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Handcuffed in hallways: Proposed laws would ban arrests & restraint of children

Legislation banning arrests of young children in school gives hope to hopeless
Legislation banning arrests of young children in school gives hope to hopeless 08:03

NOV. 17 UPDATE: The I-Team reached out the school districts where Alex Heather's children attend, and used to attend, school. 

One has not responded. 

A spokesperson with the other said the district could not speak about cases involving its students, but it would get back to us regarding the issue of restraints and arrests.

NORTH TEXAS (CBSDFW.COM) - Sitting in a chair at school facing a woman reading a book, a six-year-old little girl is listening.

They are the only two people in the office until a police officer opens the door.

He says, "Come over here."

The woman in the room tells her she must go with the man who is pulling out handcuffs.

The child appears initially confused and then terrified saying, "What are those for?"

The officer begins to handcuff her saying, "Those are for you."

She starts crying, "Don't put handcuffs on. Help me. Help me."


Also in Florida, a little boy begs, "Please, please, please!" as an officer holds him down, restraining him at school.


An officer picks up a screaming child and sits the little boy down in a chair forcing him not to move.

Other people are in the room stand and watch.


In 2018, CBS 11 covered a case involving a 10-year-old with autism in Denton. He can be seen crouching in a cubby built into some shelfing in the classroom.

In an interview with CBS 11, the child's mother talks about the officers who arrested him moments after he was seen hiding.

"The very people I told him to trust, he can't," she says.


The children in these cases can all be seen clearly on police body cam videos which the I-Team obtained.

The Texas case is one of many legal battles in the I-Team found involving arrests and restraints of young children at school.

Arresting and restraining a child is not illegal in Texas, but some parents, lawmakers and child advocates say it should be.


Sitting around a table, East Texas mom Heather Alex speaks very softly as she is calmly telling her 10-year-old son Isaiah, to draw a card. They're playing a card game with his brother, Isaac.

The boys love to play card and get on their tablets when mom allows.

Isaiah says he likes school a little better this year because he now has a friend.

But neither the boys, nor Alex, had liked school much since kindergarten.

Alex says, "They were restrained over and over as early as four years old." Fighting back tears and wiping her eyes, she explains, "It was hard."

Alex says her boys had challenges which became apparent when they were toddlers. "At three-years-old, they began medication."

But Alex stresses their disabilities have not caused them to hurt or threaten others. She says, "Every day is a struggle, but there are some days where we struggle more than others."

Alex has moved houses, changed school districts and just quit her nursing job to stay home. She says almost daily calls from the schools to come pick one of them up due an issue made it difficult to work.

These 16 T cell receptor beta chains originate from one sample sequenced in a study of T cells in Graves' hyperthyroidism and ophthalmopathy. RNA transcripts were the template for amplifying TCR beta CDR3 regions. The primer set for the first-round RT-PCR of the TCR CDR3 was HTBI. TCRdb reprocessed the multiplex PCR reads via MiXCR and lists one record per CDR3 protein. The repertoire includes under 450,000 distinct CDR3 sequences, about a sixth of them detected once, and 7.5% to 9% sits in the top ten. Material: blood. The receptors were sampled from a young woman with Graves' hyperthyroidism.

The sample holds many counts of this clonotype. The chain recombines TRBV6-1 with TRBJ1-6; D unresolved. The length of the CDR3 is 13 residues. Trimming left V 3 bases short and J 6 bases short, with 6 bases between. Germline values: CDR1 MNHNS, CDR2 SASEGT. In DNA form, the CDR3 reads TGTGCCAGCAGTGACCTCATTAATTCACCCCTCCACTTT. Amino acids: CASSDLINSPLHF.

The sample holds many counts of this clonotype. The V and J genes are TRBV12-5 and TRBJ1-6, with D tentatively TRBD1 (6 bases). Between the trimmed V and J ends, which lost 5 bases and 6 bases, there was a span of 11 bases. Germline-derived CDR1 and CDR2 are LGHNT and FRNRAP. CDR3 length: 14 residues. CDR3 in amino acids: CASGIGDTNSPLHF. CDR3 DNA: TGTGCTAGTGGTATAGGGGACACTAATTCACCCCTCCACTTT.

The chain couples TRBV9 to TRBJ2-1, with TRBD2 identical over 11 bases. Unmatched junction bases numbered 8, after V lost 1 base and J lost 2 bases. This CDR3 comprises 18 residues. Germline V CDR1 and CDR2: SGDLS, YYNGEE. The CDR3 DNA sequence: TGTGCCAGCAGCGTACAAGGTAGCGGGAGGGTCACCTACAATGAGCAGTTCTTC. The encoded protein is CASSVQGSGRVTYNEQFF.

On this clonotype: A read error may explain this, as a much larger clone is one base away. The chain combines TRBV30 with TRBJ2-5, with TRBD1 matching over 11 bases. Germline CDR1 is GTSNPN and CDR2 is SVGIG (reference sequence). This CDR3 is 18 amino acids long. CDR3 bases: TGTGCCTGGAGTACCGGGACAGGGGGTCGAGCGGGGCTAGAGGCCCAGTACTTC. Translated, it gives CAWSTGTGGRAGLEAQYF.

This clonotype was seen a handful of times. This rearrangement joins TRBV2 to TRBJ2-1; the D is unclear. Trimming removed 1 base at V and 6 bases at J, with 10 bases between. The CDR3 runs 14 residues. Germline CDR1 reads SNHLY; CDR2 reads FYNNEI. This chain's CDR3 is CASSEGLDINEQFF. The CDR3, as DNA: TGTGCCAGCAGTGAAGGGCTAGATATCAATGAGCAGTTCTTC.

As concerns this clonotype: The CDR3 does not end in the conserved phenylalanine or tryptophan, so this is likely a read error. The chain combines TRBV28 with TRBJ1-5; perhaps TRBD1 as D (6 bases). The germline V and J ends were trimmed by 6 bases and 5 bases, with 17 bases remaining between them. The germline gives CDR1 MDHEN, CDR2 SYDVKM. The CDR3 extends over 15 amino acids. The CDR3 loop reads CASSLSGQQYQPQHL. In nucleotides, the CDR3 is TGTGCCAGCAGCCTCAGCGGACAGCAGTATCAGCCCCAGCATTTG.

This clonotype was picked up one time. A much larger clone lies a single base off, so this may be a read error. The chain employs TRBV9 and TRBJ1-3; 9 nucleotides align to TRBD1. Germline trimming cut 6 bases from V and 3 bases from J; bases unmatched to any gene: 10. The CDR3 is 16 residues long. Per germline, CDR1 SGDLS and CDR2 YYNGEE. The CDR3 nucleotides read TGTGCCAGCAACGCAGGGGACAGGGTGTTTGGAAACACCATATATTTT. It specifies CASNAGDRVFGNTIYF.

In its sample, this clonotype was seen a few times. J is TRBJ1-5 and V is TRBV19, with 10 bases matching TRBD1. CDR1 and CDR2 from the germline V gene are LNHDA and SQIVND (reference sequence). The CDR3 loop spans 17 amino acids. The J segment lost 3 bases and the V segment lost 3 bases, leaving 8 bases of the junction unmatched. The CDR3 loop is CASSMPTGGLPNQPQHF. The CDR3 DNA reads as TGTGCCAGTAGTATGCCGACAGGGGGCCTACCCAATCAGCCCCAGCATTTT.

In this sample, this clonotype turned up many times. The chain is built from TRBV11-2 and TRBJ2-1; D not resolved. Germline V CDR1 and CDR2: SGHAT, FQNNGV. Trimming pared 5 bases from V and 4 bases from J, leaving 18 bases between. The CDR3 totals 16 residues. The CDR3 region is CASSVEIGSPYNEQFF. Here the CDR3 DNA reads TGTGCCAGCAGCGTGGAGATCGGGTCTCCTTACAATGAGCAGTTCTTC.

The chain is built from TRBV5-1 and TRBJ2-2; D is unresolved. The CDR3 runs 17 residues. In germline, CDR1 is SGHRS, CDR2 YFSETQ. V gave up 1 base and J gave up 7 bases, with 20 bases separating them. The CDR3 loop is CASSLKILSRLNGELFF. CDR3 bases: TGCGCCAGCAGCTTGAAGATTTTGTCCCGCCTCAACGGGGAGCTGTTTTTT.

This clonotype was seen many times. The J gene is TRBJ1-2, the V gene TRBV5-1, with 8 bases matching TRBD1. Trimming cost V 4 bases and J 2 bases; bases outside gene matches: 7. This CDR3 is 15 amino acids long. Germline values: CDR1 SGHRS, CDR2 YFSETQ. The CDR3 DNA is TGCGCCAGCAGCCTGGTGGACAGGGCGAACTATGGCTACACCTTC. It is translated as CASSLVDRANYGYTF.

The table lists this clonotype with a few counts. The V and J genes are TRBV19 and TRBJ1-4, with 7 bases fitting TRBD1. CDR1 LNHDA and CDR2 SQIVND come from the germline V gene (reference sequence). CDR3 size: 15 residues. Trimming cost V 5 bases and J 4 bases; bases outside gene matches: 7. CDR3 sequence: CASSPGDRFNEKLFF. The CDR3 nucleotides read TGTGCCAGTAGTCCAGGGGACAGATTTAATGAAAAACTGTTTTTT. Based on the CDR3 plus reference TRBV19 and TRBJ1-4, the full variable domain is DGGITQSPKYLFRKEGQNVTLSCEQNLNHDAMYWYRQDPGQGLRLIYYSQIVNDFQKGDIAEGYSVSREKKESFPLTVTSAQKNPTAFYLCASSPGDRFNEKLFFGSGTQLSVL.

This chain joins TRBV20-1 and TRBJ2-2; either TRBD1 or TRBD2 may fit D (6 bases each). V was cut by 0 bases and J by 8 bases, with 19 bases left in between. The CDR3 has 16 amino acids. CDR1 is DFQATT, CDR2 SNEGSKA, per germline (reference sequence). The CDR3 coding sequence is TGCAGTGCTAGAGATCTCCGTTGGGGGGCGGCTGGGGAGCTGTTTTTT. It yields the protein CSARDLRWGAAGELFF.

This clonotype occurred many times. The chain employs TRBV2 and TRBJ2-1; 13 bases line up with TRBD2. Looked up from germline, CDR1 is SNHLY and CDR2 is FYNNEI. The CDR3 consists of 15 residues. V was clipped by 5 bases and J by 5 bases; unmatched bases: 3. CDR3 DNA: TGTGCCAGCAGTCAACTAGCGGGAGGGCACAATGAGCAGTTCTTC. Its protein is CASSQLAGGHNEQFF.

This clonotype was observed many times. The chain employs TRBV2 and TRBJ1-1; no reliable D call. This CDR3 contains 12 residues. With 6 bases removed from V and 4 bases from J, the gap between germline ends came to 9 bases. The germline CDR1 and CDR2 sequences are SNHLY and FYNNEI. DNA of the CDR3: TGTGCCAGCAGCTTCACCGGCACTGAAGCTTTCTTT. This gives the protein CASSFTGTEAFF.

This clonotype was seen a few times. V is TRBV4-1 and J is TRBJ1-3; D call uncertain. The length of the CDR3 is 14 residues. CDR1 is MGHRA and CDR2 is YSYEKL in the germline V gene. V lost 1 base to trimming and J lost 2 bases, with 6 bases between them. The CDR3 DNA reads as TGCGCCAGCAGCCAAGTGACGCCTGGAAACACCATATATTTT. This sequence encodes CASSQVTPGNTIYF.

Alex says the boys have been traumatized by the number of times they have been restrained at school.

"I can't even put a number on it. More than 50 times," she says explaining what happens. "Held down, unable to move. Secluded. Someone physically puts their hands on them. ...hands behind their backs...above their head, holding their feet, holding their body over the floor."

Following one restraint, Alex says the school nurse called her to tell her Isaac, then 7-years-old, was having an asthma attack. Alex says Isaac hadn't had trouble with asthmas since he was a baby, and, she says, he never had an attack. The school called an ambulance.

Alex says Isaac would not tell her much about what happened, but, once he got to the hospital, he described it to nurses.

Medical records state, "The patient presents with...chest pain. ...Patient says he hit his head on floor as well and has mild contusion between eyebrows."

According to the hospital report, Isaac told the nurse a teacher "...would not let him go outside after he called her 'stupid' and he said then she had to put his hands on his back and laid him on floor.

While playing cards, Alex allowed the I-Team to ask the boys about the restraint incidents.

Isaiah said it happened, "Way more than once."

Becoming more emphatic, he continued, "...countless times."

Isaac jumped in agreeing with his brother, "...countless!"

Isaiah defended his teachers when asked why this happens. "It's ok because they get frustrated because they're so many kids in the classroom and they can't think," explained Isaiah.

Alex listened to the boys talking. She later explained that restraints were a way of life for the boys at school. She said they would not admit how traumatizing it was to us.

Alex says, at one point, the school even threatened to call police to scare one of her boys.


The I-Team has learned just how common restraints turn into arrests.

Nationwide, according to an analysis of US Department of Education data by CBS News, in the 2017-2018 school year, police arrested as many as 700 kids at US elementary schools in a single year.